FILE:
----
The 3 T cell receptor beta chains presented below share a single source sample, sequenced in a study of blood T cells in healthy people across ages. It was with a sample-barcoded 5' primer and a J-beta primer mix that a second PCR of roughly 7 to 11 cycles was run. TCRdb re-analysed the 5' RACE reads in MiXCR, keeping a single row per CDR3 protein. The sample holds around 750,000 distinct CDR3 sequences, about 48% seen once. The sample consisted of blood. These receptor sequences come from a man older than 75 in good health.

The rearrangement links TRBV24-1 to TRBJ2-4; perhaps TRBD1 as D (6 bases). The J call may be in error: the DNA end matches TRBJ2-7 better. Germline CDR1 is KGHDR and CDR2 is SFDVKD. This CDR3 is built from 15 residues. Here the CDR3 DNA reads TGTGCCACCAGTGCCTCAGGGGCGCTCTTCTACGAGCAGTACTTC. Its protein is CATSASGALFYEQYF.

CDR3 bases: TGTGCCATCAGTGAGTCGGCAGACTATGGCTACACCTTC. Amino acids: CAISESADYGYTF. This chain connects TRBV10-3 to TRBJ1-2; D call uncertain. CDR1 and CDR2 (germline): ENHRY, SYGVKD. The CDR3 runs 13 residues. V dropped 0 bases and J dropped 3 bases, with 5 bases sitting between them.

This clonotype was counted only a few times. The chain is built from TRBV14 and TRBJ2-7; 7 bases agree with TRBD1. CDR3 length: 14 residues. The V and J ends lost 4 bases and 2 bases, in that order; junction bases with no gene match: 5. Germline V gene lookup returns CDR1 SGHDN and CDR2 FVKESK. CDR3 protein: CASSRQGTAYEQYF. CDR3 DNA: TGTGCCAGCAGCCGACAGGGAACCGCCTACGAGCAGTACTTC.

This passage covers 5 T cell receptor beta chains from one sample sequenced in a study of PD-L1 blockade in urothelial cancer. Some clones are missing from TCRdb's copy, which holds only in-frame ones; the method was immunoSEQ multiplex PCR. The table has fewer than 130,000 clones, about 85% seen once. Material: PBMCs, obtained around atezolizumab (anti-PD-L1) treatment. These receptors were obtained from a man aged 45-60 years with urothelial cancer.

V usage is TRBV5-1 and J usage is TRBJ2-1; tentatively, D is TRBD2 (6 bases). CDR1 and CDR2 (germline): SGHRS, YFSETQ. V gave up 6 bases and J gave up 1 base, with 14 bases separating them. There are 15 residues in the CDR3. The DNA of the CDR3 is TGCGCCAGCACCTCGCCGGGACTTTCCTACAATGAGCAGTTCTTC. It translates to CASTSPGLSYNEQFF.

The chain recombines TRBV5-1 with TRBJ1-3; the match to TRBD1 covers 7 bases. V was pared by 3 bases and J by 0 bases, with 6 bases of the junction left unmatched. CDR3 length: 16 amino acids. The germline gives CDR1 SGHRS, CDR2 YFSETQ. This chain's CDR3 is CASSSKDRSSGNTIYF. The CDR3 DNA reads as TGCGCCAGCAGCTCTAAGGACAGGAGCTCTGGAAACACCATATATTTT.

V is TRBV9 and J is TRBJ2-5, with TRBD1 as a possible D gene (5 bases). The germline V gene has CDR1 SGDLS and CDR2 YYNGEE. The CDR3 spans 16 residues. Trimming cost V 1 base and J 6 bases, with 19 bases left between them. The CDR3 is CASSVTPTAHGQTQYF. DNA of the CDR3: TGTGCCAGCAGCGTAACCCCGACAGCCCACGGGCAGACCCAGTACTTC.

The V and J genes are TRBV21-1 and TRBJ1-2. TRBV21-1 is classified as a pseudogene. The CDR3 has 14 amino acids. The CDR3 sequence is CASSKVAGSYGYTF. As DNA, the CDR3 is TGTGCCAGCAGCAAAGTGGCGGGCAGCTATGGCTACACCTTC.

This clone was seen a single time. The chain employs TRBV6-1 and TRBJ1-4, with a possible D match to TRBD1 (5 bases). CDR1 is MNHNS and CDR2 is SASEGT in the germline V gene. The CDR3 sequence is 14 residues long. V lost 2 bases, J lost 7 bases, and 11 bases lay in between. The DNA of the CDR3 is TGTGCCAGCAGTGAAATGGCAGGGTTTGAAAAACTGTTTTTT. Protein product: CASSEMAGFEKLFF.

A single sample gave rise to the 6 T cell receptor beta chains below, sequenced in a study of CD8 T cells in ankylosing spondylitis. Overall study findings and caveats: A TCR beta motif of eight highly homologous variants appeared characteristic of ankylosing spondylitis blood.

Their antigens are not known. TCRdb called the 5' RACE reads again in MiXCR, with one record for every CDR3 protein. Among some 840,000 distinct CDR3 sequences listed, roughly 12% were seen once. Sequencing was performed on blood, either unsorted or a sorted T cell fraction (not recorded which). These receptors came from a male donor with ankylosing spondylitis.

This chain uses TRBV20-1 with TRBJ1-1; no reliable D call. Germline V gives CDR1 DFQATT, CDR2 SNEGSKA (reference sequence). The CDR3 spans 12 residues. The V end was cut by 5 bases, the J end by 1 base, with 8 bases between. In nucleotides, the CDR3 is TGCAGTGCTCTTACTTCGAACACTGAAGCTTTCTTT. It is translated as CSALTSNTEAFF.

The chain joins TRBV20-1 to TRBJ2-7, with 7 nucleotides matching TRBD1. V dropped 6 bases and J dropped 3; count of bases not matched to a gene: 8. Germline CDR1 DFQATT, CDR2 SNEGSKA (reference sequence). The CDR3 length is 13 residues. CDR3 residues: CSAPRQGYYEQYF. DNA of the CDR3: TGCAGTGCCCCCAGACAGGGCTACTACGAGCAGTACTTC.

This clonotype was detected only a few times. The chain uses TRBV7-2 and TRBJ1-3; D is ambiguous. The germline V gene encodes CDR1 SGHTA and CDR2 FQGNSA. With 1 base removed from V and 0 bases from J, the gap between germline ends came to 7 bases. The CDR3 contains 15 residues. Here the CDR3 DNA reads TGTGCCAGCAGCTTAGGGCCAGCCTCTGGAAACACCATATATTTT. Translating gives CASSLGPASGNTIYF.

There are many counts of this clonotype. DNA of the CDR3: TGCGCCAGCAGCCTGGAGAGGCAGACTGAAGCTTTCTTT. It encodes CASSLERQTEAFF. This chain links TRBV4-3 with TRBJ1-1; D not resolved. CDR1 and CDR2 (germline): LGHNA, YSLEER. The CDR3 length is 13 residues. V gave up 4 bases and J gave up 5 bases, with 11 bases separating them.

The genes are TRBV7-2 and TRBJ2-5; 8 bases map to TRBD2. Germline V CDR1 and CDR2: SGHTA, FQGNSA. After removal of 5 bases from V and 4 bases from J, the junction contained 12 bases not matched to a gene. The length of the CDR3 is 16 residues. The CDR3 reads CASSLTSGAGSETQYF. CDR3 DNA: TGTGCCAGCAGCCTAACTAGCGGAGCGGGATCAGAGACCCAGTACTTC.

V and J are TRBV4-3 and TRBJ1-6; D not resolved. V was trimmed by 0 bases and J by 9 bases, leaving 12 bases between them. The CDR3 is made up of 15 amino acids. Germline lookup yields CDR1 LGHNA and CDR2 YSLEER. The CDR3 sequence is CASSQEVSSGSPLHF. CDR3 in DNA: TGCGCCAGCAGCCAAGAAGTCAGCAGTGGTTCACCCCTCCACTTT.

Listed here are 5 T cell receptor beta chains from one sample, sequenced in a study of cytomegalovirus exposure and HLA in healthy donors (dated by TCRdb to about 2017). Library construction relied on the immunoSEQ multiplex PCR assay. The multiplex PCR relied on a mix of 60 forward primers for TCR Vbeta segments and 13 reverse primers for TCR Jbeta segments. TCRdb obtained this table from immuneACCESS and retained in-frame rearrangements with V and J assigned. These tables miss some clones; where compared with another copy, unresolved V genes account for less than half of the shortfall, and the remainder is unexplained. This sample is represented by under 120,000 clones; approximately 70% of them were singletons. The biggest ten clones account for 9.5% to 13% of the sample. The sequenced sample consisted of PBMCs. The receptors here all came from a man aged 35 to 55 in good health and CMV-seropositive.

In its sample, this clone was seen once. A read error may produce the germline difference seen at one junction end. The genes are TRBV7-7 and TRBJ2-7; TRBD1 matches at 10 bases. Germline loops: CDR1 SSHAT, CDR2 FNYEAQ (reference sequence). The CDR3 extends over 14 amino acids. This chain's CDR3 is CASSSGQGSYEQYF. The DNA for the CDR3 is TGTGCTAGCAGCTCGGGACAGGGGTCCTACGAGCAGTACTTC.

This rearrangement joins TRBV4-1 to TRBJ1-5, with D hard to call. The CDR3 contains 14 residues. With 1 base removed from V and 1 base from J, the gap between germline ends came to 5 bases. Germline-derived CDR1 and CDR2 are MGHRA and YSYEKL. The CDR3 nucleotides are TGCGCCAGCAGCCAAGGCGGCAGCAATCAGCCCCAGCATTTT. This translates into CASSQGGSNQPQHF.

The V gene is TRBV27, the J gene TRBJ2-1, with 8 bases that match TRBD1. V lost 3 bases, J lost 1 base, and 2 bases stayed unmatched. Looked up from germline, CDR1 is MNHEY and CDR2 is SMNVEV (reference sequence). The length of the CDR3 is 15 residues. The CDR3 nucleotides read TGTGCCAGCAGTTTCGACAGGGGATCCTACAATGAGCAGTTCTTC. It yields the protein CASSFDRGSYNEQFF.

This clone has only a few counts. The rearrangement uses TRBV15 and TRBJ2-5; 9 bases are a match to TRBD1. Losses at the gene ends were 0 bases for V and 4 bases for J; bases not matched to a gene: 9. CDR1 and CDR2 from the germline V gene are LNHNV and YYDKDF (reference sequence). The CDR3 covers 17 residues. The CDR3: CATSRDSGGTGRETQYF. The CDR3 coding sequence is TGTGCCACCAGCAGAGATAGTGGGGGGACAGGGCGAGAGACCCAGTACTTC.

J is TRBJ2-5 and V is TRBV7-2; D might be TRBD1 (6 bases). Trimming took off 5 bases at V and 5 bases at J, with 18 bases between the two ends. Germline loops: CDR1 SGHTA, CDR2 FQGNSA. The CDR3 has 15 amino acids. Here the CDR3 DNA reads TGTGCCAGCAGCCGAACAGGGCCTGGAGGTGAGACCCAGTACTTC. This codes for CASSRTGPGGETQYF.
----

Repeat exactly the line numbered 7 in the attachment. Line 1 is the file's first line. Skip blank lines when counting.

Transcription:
The chain recombines TRBV5-1 with TRBJ1-3; the match to TRBD1 covers 7 bases. V was pared by 3 bases and J by 0 bases, with 6 bases of the junction left unmatched. CDR3 length: 16 amino acids. The germline gives CDR1 SGHRS, CDR2 YFSETQ. This chain's CDR3 is CASSSKDRSSGNTIYF. The CDR3 DNA reads as TGCGCCAGCAGCTCTAAGGACAGGAGCTCTGGAAACACCATATATTTT.